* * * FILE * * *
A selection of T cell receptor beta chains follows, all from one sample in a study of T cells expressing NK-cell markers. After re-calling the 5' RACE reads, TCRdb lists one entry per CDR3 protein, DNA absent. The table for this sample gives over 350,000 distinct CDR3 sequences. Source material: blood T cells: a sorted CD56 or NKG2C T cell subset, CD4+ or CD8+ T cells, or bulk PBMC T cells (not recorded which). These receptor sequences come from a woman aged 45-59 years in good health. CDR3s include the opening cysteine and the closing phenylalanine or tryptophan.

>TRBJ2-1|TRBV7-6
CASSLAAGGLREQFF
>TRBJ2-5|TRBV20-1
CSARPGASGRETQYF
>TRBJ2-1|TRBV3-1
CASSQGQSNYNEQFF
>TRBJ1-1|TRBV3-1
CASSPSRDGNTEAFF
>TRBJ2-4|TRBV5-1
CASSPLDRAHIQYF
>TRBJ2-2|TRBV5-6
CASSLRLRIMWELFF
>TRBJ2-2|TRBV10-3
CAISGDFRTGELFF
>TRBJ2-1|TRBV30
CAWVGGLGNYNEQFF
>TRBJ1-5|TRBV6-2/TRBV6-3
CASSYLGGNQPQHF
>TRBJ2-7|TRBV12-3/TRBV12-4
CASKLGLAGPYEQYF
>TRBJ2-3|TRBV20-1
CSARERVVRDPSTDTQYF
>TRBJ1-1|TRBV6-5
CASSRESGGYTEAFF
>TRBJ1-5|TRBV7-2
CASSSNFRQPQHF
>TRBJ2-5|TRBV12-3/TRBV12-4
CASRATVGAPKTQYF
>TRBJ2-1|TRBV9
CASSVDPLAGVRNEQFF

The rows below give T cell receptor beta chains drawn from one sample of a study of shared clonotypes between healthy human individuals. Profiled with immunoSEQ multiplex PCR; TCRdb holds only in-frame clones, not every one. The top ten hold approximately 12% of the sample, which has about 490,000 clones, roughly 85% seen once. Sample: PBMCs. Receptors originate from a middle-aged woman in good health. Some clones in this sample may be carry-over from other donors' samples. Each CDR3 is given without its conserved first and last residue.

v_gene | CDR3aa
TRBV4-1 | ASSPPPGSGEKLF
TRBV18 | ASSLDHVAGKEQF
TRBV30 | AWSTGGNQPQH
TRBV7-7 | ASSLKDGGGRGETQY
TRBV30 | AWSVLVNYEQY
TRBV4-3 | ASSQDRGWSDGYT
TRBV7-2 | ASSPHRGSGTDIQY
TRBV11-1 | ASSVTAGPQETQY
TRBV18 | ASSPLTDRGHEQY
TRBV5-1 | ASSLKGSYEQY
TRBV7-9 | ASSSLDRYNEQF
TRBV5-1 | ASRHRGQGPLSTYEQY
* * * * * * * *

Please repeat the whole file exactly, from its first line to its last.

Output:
A selection of T cell receptor beta chains follows, all from one sample in a study of T cells expressing NK-cell markers. After re-calling the 5' RACE reads, TCRdb lists one entry per CDR3 protein, DNA absent. The table for this sample gives over 350,000 distinct CDR3 sequences. Source material: blood T cells: a sorted CD56 or NKG2C T cell subset, CD4+ or CD8+ T cells, or bulk PBMC T cells (not recorded which). These receptor sequences come from a woman aged 45-59 years in good health. CDR3s include the opening cysteine and the closing phenylalanine or tryptophan.

>TRBJ2-1|TRBV7-6
CASSLAAGGLREQFF
>TRBJ2-5|TRBV20-1
CSARPGASGRETQYF
>TRBJ2-1|TRBV3-1
CASSQGQSNYNEQFF
>TRBJ1-1|TRBV3-1
CASSPSRDGNTEAFF
>TRBJ2-4|TRBV5-1
CASSPLDRAHIQYF
>TRBJ2-2|TRBV5-6
CASSLRLRIMWELFF
>TRBJ2-2|TRBV10-3
CAISGDFRTGELFF
>TRBJ2-1|TRBV30
CAWVGGLGNYNEQFF
>TRBJ1-5|TRBV6-2/TRBV6-3
CASSYLGGNQPQHF
>TRBJ2-7|TRBV12-3/TRBV12-4
CASKLGLAGPYEQYF
>TRBJ2-3|TRBV20-1
CSARERVVRDPSTDTQYF
>TRBJ1-1|TRBV6-5
CASSRESGGYTEAFF
>TRBJ1-5|TRBV7-2
CASSSNFRQPQHF
>TRBJ2-5|TRBV12-3/TRBV12-4
CASRATVGAPKTQYF
>TRBJ2-1|TRBV9
CASSVDPLAGVRNEQFF

The rows below give T cell receptor beta chains drawn from one sample of a study of shared clonotypes between healthy human individuals. Profiled with immunoSEQ multiplex PCR; TCRdb holds only in-frame clones, not every one. The top ten hold approximately 12% of the sample, which has about 490,000 clones, roughly 85% seen once. Sample: PBMCs. Receptors originate from a middle-aged woman in good health. Some clones in this sample may be carry-over from other donors' samples. Each CDR3 is given without its conserved first and last residue.

v_gene | CDR3aa
TRBV4-1 | ASSPPPGSGEKLF
TRBV18 | ASSLDHVAGKEQF
TRBV30 | AWSTGGNQPQH
TRBV7-7 | ASSLKDGGGRGETQY
TRBV30 | AWSVLVNYEQY
TRBV4-3 | ASSQDRGWSDGYT
TRBV7-2 | ASSPHRGSGTDIQY
TRBV11-1 | ASSVTAGPQETQY
TRBV18 | ASSPLTDRGHEQY
TRBV5-1 | ASSLKGSYEQY
TRBV7-9 | ASSSLDRYNEQF
TRBV5-1 | ASRHRGQGPLSTYEQY